IN MY years of training and research in the area of communication, I noticed that people often take certain ground rules for granted.

You can significantly improve your communication ability by keeping these 10 principles in mind.

1. Express, not impress

Many people tend to use big words to try to impress others because using these words is associated with intelligence.

But wise people use simple language that anyone can understand. They realise that if the other person does not understand their message, they have failed to communicate.

2. Seek to understand

Most of us are more interested in being understood by the other party than in understanding him. But if either person is not understood, the communication has failed.

Lawyers sometimes describe an agreement as a "meeting of the minds". Agreement or understanding occurs only when both parties are of the same mind.

The same can be said for communication. For successful communication to occur, both parties must interpret the meaning of the message in the same way.

3. Learn with your ears

Listening is more than keeping quiet while someone else is talking. It is the art of interpreting the words of another and giving them meaning.

It is an active process that requires thought and ideally an empathetic process that requires feeling and understanding.

If an understanding is a meeting of the minds, then good empathic listening is a meeting of the hearts. Listening is how you find out what others feel and want.

4. What others want

People do things for their reasons, not yours, so it is important to find out what others want.

But the problem is their intentions are sometimes indecipherable. Most people assume that because a reason sounds feasible, it is practical for everyone else.

To find out what people are thinking, you have to develop rapport, empathise with them, ask questions and gain their trust.

5. What others tell you

People have two reasons for everything: the one they tell you and the one they hide from you.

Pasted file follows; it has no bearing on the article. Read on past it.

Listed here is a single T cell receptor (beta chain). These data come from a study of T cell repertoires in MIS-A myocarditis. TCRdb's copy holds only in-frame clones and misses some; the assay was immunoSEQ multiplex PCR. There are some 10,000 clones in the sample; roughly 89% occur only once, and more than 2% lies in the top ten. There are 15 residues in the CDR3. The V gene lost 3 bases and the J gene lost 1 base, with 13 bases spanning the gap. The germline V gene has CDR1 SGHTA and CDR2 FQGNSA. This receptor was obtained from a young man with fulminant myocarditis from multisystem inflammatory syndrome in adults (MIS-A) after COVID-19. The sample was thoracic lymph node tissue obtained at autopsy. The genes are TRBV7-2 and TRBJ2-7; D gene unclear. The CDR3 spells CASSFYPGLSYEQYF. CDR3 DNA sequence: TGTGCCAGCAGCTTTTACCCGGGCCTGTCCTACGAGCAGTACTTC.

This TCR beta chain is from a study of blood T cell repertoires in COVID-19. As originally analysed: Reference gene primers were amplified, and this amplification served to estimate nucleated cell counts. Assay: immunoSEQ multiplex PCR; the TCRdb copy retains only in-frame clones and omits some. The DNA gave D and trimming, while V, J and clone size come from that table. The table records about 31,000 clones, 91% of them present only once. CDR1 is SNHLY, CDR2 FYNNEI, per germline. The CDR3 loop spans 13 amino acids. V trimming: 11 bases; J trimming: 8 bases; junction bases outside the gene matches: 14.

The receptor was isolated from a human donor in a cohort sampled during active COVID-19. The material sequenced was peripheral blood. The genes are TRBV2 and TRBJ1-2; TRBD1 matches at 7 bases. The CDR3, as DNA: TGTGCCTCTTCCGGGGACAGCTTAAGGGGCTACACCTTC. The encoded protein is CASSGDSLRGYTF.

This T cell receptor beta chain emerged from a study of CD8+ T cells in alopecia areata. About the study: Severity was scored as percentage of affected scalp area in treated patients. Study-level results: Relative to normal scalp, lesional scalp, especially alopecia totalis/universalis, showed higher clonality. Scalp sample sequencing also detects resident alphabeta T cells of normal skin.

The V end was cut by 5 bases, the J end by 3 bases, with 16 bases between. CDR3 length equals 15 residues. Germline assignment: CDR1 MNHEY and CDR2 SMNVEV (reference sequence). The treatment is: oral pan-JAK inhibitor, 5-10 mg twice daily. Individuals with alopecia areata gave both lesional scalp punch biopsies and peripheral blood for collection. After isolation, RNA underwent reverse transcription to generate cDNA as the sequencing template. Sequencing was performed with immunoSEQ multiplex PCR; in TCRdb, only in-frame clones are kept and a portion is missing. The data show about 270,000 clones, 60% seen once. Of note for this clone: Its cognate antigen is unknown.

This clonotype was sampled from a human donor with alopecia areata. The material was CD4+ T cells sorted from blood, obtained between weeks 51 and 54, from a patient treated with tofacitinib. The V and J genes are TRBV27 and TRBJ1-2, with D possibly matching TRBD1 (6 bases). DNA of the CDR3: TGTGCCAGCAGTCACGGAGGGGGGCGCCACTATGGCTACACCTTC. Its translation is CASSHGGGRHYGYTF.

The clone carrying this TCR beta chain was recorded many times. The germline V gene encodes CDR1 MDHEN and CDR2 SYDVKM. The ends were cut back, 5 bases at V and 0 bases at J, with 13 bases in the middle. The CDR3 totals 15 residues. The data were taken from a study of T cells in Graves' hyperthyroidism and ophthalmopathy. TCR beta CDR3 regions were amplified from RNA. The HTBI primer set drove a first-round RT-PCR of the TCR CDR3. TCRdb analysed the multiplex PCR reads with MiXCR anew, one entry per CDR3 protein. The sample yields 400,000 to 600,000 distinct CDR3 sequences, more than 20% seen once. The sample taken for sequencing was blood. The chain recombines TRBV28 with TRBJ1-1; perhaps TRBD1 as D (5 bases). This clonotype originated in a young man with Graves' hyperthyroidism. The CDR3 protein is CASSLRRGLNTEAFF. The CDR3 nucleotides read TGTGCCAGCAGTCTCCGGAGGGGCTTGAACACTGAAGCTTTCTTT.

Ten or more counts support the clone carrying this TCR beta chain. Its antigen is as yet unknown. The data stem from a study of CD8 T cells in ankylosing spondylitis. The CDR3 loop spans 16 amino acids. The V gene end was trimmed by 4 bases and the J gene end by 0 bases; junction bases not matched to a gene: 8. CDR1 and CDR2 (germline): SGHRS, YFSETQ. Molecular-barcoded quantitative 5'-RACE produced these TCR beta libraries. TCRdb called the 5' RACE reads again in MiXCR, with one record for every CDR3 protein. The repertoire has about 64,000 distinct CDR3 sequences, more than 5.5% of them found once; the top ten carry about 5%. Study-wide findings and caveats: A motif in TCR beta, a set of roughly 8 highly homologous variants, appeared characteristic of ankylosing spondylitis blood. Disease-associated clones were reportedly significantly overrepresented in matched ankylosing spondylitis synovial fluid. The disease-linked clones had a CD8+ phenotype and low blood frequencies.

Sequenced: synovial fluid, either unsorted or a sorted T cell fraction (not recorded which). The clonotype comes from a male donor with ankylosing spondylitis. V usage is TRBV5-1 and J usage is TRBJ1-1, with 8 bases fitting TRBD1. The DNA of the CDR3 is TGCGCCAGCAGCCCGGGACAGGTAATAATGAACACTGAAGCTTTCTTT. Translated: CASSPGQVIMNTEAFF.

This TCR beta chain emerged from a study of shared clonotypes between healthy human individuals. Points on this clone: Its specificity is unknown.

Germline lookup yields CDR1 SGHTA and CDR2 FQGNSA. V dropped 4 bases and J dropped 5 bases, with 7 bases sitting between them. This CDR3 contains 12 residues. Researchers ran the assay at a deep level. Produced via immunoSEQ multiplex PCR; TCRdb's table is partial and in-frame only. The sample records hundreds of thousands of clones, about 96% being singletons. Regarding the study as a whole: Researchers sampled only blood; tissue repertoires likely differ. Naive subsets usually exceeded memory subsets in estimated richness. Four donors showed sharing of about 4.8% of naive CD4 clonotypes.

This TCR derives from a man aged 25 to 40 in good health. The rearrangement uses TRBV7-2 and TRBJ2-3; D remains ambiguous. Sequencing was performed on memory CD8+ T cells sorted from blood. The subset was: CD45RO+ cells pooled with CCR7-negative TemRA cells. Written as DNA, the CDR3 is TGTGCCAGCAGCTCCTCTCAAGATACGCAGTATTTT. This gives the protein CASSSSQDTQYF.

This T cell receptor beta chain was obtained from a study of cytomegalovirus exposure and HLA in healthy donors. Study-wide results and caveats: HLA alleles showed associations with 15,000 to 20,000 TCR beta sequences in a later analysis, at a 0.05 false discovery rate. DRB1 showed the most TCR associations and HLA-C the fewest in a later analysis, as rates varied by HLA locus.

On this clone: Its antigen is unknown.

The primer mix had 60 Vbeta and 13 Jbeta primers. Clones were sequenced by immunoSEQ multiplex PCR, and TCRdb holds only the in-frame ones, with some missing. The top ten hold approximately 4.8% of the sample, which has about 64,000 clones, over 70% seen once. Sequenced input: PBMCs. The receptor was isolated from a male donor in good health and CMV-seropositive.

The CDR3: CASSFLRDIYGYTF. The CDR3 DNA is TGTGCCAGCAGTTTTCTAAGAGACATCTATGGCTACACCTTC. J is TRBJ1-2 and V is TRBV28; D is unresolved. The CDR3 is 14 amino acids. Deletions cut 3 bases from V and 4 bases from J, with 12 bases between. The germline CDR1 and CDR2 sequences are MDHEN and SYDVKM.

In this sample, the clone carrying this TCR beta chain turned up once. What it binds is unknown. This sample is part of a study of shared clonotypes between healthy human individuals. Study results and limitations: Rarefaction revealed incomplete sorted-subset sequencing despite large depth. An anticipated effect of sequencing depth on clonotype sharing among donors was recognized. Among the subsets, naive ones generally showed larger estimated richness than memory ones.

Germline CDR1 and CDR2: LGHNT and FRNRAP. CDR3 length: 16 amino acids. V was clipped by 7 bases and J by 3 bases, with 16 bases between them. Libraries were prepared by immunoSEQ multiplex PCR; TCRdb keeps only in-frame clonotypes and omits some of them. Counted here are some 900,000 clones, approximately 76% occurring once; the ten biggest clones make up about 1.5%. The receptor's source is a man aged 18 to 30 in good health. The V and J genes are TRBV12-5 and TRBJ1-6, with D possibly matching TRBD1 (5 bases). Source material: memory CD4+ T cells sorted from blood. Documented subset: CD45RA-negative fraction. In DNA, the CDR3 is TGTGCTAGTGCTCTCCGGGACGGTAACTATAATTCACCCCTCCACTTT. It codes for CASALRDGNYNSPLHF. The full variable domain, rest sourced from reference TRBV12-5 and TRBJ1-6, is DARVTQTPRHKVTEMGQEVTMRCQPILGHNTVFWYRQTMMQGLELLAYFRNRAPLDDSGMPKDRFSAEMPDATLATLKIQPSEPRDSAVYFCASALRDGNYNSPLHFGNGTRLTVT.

The former usually sounds good and high-minded. Or it could be what they think you want to hear.

People obscure the truth because they are afraid they would be put in a bad light. With open communication and trust, others are more likely to tell you what they truly think and feel.

Often, a person's real reason is not exactly a reason but an emotion.

6. Be emotion savvy

Everyone likes to believe that he is a logical creature and makes rational decisions. But people often act based on their emotions and justify their action with a reason later.

7. Perceive accurately

Perception is reality. People see what they want to see and hear what they want to hear.

Some people always see the glass as half-full; others see it as half-empty. We do not see the world as it is - we see the world according to who we are.

8. Question wisely

When offering a proposal, the way you present alternatives or pose a question can make a difference.

Framing the question thoughtfully helps you get what you want.

9. Make a good offer

Making it easy for people to say "yes" can increase the chances of getting what you want. Too often, people focus on winning, looking good and being right.

Having things done your way may not always be as satisfying as getting others to accede to your request willingly. Look for alternatives to get cheerful cooperation rather than grudging compliance.

10. Be empathetic

In recent years, emotional quotient (EQ) is increasingly recognised as more important to success than traditional intelligence.

EQ is a cluster of abilities such as empathy and the knack for recognising emotions in others. With empathy, you know how others feel and show them you are aware. It connects you with people and is the heart of communication.